Where to watch D.C.’s fireworks on the 4th of July

Dana Gooley, special to wtop.com

WASHINGTON – Whether you’re a seasoned local or a newbie tourist, finding a good spot to watch the District’s fireworks display — that’s not on a rooftop — is often a matter of luck.

However, we know some places around the city that might improve your chances.

Meridian Hill Park: Often referred to as “Malcolm X Park,” this area has a good view of the National Mall. See the sights without the crowds.

Georgetown Waterfront Park: If you’d like a “quieter” Fourth of July, try Georgetown’s Waterfront Park. You can see the Potomac from a comfortable bench away from the streets, and you can enjoy a sweet treat after the show. M street is only a few blocks away.

Arlington Memorial Bridge: If standing room only doesn’t deter you, the view from Arlington Memorial Bridge is perfect for watching fireworks. Framed by the monuments, you’ll have a full view of the festivities.

Washington Monument: If you want to be as close to the fireworks as possible, get to the Mall early and grab a spot near the Washington Monument. The sparklers are set off from around the reflecting pool area, so remember your earplugs.

Thomas Jefferson Memorial: Seeing the reflection of the fireworks in the Tidal Basin is almost as beautiful as the ones in the sky. If you’re at the Jefferson Memorial, you can see both!

National Mall: The go-to viewing location for locals and tourists, alike, gets extremely crowded, but for a reason: It has the best views of the fireworks in the city. Get there early and save your seat, but have an exit strategy — the crowds on the Metro are just as bad as the ones on the Mall.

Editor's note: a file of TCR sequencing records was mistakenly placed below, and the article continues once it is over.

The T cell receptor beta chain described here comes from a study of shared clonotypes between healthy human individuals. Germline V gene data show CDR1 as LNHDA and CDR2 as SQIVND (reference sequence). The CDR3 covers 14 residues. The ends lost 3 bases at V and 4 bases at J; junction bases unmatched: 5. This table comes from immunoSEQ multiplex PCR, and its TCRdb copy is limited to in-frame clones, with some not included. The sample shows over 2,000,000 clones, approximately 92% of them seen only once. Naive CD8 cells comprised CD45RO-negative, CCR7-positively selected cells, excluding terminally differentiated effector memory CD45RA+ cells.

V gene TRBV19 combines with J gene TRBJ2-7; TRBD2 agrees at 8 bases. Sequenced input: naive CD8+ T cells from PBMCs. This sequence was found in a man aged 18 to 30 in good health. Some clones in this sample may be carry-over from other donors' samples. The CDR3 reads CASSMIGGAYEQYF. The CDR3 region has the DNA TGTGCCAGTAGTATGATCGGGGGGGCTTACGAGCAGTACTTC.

If you really want the experience of watching fireworks on the National Mall, WTOP’s Heather Brady says it can be done without getting trampled by tourists. Here’s the game plan: Arrive an hour or two before the fireworks show is scheduled to begin. Find a patch of grass near the Capitol Building and sit there for the show. Enjoy the fireworks. Then, the exact moment the show ends, use your Washington crowd-maneuvering abilities and book it as fast as you can to a Metro station well off the beaten tourist path, like Judiciary Square. You’ll get a jump on the tourists who will cram into the Metro Center, Chinatown and Smithsonian stations, and you may even be able to snag a seat on the train.

The National Cathedral: It’s one of the highest points of the city, so naturally, the Cathedral has a great view of the main D.C. fireworks, as well as fireworks shows around the area. It’s less crowded than other popular spots around the city, but plan on arriving before the show to ensure a nice seat on the grass.

Oronoco Bay Park: Directly across from the Potomac, the waterfront parks throughout Old Town Alexandria offer scenic views of the river, the Capitol and various fireworks shows, both in the District and in other area locations.

The fireworks show starts at dark, typically around 9 p.m.

For additional Fourth of July fireworks displays and celebrations in the area, check out the WTOP Fourth of July entertainment guide.

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